“Casino Havana”, has an interesting and well-written plot with good characterization and is an enjoyable entertainment from cover to cover.

"Gaslight", by Mark Dawson

Book #0.5 in the Soho Noir series

A 65 pages novella, a prequel to the earlier published works “The Imposter and The Black Mile.

The story is moody and vivid but it is too short and too thin but the biggest disappointment is that it leaves you hanging and wanting more. Like most short stories “Gaslight” has its flaws but it is worth the time reading it.

What pushed me to download this book: simple I am a huge fan. Mr. Dawson usually writes exciting stories that lures you in and keeps you interested till you reach the end and why not at the time the book was offered free of charges.

Here he set the stage to post war London 1920, his main characters are two brothers, Harry and Frank Costello who burgle house to supplement their incomes. Mr. Dawson even in his short story never misses the mark in creating the right atmosphere. His vivid prose paints a picture of the seedier side of London’s life, its crime elements and the poorer quarters with ease. But it ends too abruptly for me. This story is more of a teaser…..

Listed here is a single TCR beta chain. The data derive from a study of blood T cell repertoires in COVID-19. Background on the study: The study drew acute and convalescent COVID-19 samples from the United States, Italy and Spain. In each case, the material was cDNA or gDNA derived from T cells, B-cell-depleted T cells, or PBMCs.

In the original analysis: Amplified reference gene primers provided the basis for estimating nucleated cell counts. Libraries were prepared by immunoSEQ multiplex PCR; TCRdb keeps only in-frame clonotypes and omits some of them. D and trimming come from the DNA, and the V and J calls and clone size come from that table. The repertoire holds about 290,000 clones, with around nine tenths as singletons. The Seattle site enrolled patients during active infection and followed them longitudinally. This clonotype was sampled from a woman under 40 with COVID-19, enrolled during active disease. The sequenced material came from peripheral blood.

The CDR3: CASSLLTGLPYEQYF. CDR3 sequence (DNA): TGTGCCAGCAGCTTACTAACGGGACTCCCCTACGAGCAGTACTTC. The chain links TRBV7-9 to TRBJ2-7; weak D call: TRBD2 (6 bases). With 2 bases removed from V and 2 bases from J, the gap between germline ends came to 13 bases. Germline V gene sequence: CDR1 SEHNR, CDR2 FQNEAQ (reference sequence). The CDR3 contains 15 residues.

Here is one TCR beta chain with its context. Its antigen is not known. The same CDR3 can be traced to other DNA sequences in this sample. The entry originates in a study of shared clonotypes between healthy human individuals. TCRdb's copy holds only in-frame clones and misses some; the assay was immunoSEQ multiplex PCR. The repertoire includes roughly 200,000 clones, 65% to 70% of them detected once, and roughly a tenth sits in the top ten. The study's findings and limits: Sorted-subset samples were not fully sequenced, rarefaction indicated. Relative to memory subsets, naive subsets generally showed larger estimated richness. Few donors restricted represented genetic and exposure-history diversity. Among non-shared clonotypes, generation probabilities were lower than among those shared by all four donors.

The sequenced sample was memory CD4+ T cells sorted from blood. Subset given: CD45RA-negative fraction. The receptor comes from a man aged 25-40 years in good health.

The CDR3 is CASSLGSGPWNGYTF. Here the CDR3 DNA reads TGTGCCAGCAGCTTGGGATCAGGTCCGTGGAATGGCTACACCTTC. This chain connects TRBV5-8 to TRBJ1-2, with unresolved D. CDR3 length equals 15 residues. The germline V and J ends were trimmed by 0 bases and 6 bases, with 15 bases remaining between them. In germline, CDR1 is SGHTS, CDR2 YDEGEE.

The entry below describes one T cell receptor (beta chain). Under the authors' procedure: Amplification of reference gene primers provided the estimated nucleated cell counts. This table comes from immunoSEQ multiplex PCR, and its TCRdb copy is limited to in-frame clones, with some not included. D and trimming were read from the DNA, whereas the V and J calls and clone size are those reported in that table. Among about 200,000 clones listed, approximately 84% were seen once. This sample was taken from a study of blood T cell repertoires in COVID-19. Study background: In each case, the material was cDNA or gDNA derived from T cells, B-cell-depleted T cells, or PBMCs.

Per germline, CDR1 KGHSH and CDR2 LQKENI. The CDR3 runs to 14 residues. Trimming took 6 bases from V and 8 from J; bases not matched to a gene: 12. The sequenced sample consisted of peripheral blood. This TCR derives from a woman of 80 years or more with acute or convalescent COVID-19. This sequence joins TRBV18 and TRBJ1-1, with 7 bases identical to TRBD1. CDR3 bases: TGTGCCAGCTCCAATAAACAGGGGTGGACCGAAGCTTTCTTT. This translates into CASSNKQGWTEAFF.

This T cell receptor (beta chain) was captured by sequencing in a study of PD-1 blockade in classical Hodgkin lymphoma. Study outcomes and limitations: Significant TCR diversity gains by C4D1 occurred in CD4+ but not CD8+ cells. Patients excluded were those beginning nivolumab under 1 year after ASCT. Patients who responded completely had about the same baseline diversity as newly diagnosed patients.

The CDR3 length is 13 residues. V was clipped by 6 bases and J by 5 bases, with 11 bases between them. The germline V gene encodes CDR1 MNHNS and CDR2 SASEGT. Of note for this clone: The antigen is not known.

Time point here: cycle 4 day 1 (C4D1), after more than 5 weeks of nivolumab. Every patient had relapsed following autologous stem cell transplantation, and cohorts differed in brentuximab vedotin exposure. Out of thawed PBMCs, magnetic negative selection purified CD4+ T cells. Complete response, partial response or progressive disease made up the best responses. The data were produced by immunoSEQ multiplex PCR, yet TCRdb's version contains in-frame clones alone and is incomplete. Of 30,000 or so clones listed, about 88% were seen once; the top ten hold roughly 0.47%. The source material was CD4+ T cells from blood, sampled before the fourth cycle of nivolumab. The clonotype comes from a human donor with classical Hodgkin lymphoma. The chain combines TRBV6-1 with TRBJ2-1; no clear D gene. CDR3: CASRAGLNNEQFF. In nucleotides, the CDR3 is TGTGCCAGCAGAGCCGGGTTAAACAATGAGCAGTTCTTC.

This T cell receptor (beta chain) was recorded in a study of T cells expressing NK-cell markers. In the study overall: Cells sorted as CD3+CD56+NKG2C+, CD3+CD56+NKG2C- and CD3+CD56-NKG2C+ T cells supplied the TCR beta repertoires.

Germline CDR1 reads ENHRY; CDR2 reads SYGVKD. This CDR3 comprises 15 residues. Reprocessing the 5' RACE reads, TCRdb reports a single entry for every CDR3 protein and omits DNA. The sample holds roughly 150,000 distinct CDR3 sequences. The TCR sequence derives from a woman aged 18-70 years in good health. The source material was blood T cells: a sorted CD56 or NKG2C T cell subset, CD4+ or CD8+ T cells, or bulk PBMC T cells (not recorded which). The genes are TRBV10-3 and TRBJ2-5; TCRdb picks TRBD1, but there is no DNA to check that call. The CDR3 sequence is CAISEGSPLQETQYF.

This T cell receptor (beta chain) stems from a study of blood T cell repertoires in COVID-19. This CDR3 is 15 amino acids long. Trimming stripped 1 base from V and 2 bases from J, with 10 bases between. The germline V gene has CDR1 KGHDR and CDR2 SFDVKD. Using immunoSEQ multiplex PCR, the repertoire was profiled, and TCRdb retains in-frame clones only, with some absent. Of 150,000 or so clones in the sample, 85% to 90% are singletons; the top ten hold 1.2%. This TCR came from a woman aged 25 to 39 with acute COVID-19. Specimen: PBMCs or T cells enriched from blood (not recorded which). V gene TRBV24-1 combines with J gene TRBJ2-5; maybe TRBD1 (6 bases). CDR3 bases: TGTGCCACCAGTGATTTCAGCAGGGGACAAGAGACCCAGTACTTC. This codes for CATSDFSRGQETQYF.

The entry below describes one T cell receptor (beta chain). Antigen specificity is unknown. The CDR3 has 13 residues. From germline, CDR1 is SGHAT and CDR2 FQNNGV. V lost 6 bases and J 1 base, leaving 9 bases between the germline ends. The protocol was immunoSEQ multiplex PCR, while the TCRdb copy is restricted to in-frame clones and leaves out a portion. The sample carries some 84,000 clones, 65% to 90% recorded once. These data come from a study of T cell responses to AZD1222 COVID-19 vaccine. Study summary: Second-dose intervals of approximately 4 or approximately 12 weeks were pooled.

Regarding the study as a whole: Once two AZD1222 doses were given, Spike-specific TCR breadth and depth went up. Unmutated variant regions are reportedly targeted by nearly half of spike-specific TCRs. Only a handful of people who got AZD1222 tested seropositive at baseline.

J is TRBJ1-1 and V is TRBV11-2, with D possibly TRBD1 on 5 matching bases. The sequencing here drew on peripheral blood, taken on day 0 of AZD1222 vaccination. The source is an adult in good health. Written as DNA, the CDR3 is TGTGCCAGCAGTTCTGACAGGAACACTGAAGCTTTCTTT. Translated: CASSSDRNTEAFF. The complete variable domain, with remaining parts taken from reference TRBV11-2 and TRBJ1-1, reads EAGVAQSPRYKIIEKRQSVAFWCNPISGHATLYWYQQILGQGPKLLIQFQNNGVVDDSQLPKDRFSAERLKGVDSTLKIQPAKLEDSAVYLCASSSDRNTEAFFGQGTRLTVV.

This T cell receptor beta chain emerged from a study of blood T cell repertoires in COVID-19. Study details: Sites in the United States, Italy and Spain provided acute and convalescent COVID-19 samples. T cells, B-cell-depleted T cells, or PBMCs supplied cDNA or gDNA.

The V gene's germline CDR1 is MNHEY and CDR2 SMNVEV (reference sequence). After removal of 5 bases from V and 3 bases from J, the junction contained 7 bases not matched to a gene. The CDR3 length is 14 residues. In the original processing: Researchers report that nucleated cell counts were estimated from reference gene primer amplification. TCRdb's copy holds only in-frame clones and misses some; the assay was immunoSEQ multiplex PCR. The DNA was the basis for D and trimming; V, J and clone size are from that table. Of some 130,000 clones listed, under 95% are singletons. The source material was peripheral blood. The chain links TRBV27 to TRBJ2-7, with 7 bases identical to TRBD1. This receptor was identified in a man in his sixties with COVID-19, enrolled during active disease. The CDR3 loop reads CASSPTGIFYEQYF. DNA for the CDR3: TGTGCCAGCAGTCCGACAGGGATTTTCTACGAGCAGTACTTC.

Saturday, November 4, 2017

"The Westhampton Scare", by Gerald J. Kubicki and Kristopher Kubicki

Book#28, in the Colton Banyon Mystery

Although this may be the 28th book it is just the 2nd bringing us back in time when Colton was a young man. The year is 1968 and Colton just finished his sophomore year at college and was home for the summer working at a restaurant along with some of his friends.

Using the same pattern he always does, Mr. Kubicki starts with an interesting prologue and a bit of history then he swiftly moves to the core of his mystery. I really love this new approach, a good storyline that moves along a good pace with plenty of suspense. The book is fun to read and not taxing at all, we can easily read it in no time. Making Colt and his friend trespass on some secret government land where a nuclear missile went missing gives us just enough intrigue to keep turning the pages, to boot a Russian sleeper cell lurks around the corner….a recovery search spearheaded by a sexy Major is teasing our teens and the wild ride through Westhampton can only make “The Westhampton Scare” a very captivating read.

After reading all but one book written by the Kubicki I noticed a great change in style that I appreciate: out with the ridiculous fantasies, out with the over-sexed dim-wits and more concentration on a solid and good storyline. Well-done.